Easy English

Could you give me a paper please?
May I have a paper?
I would like a paper please.
Could you repeat that?
I didn’t hear!
Could you speak more slowly?
Thank you very much!
I am looking for the office.
Where is it?
Could you tell me where it is?
I don’t know!

R. Michael Medley, Ph.D. – Eastern Mennonite University

I have recently drafted a content-based textbook for English learners that teaches principles and skills for coping with difficult situations in life.  It is called resilience and is based on materials developed by my university’s program of Strategies in Trauma Awareness and Resilience (STAR).  The materials are premised on the idea that we need to appeal to and stimulate learners’ multiple intelligences.  To this end, I have included some music in almost every chapter of the book (there are 14 chapters).

In a content-based course like this one, it is important to use songs or instrumental music that are thematically related to the course content.  Some of the language may be beyond the range of students’ ability to (re)produce it, but in the context of the course, students can still work on comprehending the music and lyrics, taking them as matters for discussion.

For example, in a chapter that focuses on what trauma is, I have chosen to use a hopeful song, Ben King’s 1961 hit “Stand by Me.”   One interesting thing about this song is its longevity.  Not only was it a theme for the 1986 movie (Stand by Me), it has recently been recorded in bachata style by the US Latin pop singer Prince Royce (2010) and most  movingly by Playing for Change in a version performed by a team 35 musicians in about ten countries on their CD/DVD “Songs Around the World” (2009).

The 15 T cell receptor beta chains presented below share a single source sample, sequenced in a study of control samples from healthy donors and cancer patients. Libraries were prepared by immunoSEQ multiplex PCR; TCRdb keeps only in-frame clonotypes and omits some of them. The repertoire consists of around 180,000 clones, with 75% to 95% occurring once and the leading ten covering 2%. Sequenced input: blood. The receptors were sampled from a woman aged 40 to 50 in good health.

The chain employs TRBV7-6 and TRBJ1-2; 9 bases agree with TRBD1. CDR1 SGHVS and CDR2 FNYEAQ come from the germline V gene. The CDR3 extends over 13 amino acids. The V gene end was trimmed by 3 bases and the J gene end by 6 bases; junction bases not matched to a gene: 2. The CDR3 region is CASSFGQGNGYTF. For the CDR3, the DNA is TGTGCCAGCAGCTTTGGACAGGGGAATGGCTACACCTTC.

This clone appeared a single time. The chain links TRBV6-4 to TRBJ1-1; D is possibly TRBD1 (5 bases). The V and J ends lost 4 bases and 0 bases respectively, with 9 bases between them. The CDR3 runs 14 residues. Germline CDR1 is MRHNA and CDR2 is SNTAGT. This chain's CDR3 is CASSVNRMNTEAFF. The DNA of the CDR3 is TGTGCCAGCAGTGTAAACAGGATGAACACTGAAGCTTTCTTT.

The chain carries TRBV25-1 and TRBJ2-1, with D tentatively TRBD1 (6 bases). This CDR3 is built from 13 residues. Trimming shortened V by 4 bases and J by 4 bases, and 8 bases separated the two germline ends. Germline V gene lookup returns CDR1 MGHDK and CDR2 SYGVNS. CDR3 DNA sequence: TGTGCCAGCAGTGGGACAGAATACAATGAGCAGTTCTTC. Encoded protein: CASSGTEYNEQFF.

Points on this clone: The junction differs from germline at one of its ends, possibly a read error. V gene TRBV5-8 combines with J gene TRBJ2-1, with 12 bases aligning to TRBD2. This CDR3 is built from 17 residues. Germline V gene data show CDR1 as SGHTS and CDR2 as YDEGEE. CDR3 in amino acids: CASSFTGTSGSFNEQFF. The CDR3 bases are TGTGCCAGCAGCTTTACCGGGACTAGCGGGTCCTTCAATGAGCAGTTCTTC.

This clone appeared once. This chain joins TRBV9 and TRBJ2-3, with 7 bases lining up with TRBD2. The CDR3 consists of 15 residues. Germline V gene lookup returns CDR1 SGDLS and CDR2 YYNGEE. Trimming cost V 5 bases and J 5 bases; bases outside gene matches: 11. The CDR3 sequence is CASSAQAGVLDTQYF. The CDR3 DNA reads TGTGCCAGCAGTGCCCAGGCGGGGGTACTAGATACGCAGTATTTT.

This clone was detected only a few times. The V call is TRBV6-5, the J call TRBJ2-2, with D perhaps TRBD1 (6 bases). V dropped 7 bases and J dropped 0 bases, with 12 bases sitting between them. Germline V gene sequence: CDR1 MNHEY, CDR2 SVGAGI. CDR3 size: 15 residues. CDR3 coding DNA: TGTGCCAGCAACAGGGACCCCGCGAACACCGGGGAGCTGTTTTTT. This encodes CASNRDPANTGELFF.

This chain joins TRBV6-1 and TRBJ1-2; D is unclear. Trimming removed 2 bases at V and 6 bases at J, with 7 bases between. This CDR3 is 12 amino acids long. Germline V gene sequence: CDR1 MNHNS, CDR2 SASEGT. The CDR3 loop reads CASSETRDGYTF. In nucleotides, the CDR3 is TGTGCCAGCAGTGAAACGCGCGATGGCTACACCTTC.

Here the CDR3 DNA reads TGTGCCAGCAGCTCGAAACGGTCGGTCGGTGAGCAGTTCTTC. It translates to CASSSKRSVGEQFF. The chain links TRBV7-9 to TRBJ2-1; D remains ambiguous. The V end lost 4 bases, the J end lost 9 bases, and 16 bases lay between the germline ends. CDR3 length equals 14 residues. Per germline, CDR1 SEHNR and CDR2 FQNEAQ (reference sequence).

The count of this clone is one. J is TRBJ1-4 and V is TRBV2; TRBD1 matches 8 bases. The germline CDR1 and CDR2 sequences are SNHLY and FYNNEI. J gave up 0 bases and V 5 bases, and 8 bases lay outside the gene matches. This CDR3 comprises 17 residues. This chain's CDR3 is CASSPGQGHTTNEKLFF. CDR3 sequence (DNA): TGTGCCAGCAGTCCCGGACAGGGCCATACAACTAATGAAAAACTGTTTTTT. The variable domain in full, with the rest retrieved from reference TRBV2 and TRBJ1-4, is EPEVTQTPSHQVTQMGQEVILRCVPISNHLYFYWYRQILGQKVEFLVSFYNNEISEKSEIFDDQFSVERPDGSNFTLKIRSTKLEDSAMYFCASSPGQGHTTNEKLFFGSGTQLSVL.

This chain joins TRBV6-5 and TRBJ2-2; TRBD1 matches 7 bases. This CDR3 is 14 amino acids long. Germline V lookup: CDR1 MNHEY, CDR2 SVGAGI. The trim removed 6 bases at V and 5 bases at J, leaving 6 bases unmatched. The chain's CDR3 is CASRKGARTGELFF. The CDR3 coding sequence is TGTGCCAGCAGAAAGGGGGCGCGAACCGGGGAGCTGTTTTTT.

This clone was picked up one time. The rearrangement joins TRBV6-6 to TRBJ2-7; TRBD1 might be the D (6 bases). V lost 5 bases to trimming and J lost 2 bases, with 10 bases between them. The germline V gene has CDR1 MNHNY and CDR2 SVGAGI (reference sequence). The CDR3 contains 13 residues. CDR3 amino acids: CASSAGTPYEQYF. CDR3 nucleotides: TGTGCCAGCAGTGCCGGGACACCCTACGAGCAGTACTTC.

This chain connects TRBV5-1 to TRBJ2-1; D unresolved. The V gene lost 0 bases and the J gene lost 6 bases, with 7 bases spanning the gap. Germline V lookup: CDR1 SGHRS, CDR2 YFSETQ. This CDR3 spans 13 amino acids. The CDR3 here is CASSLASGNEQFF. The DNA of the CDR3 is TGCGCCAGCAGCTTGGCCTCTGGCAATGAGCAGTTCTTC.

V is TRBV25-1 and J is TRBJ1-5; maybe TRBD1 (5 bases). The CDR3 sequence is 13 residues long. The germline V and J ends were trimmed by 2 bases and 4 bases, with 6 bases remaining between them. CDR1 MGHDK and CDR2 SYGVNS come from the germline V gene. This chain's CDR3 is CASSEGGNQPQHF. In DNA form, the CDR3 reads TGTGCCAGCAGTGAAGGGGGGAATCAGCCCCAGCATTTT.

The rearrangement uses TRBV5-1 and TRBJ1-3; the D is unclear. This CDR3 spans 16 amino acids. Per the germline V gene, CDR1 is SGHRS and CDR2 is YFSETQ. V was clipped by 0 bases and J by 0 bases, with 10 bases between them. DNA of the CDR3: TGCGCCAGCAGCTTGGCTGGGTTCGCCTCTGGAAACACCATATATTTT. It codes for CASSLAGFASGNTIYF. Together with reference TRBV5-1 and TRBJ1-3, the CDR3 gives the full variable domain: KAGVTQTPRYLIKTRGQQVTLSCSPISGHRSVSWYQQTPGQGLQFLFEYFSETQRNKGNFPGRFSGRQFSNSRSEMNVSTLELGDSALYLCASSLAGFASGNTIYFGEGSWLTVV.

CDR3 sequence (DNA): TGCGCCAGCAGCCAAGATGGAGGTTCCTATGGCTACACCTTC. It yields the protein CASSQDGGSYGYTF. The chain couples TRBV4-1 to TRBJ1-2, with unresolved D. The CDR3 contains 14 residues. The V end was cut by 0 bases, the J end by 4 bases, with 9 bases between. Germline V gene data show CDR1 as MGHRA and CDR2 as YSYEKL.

This way of using music seeks to insert several important effects into the classroom beside the fact that there is a simple chorus that is repeated many times, which even beginning level learners could reproduce (practicing the simple imperative “stand by me”).  These other effects include (1) the stimulation of positive, hopeful emotions, which is something language learners need in order to persevere in their long march to proficiency; (2) the theme of solidarity: we can accomplish these challenging tasks of language learning and surviving in a messy world if we stick together or stand by each other; (3) the realization that as language learners we are involved in a multi-cultural endeavor: no matter which cultures we belong to or attempt to bridge, we can harmonize and we can appreciate music in new and refreshing flavors.  As learners are encouraged to reflect on how the various musical styles convey the message, those class members who are already musically inclined will feel that they can make some important contributions to the class discussion.

Those whose musical sensibility is not so strongly developed will have a chance to develop their musical intelligence.